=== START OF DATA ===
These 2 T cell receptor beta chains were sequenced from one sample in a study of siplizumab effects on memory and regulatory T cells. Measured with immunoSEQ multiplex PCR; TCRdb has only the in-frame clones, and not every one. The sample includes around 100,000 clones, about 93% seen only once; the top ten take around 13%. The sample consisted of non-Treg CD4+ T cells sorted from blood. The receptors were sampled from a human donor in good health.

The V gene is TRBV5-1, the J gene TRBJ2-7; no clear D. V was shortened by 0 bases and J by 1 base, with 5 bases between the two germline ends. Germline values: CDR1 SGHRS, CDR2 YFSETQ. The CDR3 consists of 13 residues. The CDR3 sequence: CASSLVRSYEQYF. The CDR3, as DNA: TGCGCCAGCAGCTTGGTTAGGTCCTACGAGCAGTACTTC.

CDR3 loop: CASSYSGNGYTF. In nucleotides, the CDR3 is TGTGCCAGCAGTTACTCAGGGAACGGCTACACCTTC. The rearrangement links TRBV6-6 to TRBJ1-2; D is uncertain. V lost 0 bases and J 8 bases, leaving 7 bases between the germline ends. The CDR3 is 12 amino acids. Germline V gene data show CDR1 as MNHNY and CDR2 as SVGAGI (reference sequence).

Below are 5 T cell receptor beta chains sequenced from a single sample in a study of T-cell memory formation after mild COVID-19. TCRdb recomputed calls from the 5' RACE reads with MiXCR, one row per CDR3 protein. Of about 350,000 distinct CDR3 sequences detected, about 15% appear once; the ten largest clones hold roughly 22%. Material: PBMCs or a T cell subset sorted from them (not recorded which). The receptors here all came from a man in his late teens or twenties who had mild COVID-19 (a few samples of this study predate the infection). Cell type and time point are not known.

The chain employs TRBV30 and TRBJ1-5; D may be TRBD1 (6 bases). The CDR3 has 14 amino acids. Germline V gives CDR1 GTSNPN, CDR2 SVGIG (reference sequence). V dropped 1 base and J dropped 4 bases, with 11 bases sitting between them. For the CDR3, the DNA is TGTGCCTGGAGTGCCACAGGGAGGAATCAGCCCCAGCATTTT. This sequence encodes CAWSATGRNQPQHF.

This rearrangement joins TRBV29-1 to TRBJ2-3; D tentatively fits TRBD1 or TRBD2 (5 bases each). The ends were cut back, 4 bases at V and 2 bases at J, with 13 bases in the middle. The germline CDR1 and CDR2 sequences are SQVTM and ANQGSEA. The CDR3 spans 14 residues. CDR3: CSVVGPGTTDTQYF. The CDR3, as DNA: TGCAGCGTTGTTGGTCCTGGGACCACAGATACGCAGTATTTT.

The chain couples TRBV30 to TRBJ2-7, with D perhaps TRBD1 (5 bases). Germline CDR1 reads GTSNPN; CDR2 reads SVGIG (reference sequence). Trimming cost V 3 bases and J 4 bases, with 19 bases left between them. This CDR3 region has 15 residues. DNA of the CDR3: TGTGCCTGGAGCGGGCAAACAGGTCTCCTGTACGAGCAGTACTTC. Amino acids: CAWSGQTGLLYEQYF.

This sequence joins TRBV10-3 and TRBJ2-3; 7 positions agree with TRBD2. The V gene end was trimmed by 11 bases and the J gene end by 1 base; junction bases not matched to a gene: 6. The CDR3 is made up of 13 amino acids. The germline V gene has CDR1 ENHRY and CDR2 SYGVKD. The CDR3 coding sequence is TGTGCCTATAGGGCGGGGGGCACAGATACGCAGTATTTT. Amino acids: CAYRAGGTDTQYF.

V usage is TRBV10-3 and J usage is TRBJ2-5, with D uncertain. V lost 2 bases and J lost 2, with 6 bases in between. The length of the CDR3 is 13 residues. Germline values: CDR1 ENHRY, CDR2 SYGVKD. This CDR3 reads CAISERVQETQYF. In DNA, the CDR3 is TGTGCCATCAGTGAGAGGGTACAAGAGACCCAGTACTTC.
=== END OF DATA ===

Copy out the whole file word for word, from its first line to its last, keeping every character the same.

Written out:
These 2 T cell receptor beta chains were sequenced from one sample in a study of siplizumab effects on memory and regulatory T cells. Measured with immunoSEQ multiplex PCR; TCRdb has only the in-frame clones, and not every one. The sample includes around 100,000 clones, about 93% seen only once; the top ten take around 13%. The sample consisted of non-Treg CD4+ T cells sorted from blood. The receptors were sampled from a human donor in good health.

The V gene is TRBV5-1, the J gene TRBJ2-7; no clear D. V was shortened by 0 bases and J by 1 base, with 5 bases between the two germline ends. Germline values: CDR1 SGHRS, CDR2 YFSETQ. The CDR3 consists of 13 residues. The CDR3 sequence: CASSLVRSYEQYF. The CDR3, as DNA: TGCGCCAGCAGCTTGGTTAGGTCCTACGAGCAGTACTTC.

CDR3 loop: CASSYSGNGYTF. In nucleotides, the CDR3 is TGTGCCAGCAGTTACTCAGGGAACGGCTACACCTTC. The rearrangement links TRBV6-6 to TRBJ1-2; D is uncertain. V lost 0 bases and J 8 bases, leaving 7 bases between the germline ends. The CDR3 is 12 amino acids. Germline V gene data show CDR1 as MNHNY and CDR2 as SVGAGI (reference sequence).

Below are 5 T cell receptor beta chains sequenced from a single sample in a study of T-cell memory formation after mild COVID-19. TCRdb recomputed calls from the 5' RACE reads with MiXCR, one row per CDR3 protein. Of about 350,000 distinct CDR3 sequences detected, about 15% appear once; the ten largest clones hold roughly 22%. Material: PBMCs or a T cell subset sorted from them (not recorded which). The receptors here all came from a man in his late teens or twenties who had mild COVID-19 (a few samples of this study predate the infection). Cell type and time point are not known.

The chain employs TRBV30 and TRBJ1-5; D may be TRBD1 (6 bases). The CDR3 has 14 amino acids. Germline V gives CDR1 GTSNPN, CDR2 SVGIG (reference sequence). V dropped 1 base and J dropped 4 bases, with 11 bases sitting between them. For the CDR3, the DNA is TGTGCCTGGAGTGCCACAGGGAGGAATCAGCCCCAGCATTTT. This sequence encodes CAWSATGRNQPQHF.

This rearrangement joins TRBV29-1 to TRBJ2-3; D tentatively fits TRBD1 or TRBD2 (5 bases each). The ends were cut back, 4 bases at V and 2 bases at J, with 13 bases in the middle. The germline CDR1 and CDR2 sequences are SQVTM and ANQGSEA. The CDR3 spans 14 residues. CDR3: CSVVGPGTTDTQYF. The CDR3, as DNA: TGCAGCGTTGTTGGTCCTGGGACCACAGATACGCAGTATTTT.

The chain couples TRBV30 to TRBJ2-7, with D perhaps TRBD1 (5 bases). Germline CDR1 reads GTSNPN; CDR2 reads SVGIG (reference sequence). Trimming cost V 3 bases and J 4 bases, with 19 bases left between them. This CDR3 region has 15 residues. DNA of the CDR3: TGTGCCTGGAGCGGGCAAACAGGTCTCCTGTACGAGCAGTACTTC. Amino acids: CAWSGQTGLLYEQYF.

This sequence joins TRBV10-3 and TRBJ2-3; 7 positions agree with TRBD2. The V gene end was trimmed by 11 bases and the J gene end by 1 base; junction bases not matched to a gene: 6. The CDR3 is made up of 13 amino acids. The germline V gene has CDR1 ENHRY and CDR2 SYGVKD. The CDR3 coding sequence is TGTGCCTATAGGGCGGGGGGCACAGATACGCAGTATTTT. Amino acids: CAYRAGGTDTQYF.

V usage is TRBV10-3 and J usage is TRBJ2-5, with D uncertain. V lost 2 bases and J lost 2, with 6 bases in between. The length of the CDR3 is 13 residues. Germline values: CDR1 ENHRY, CDR2 SYGVKD. This CDR3 reads CAISERVQETQYF. In DNA, the CDR3 is TGTGCCATCAGTGAGAGGGTACAAGAGACCCAGTACTTC.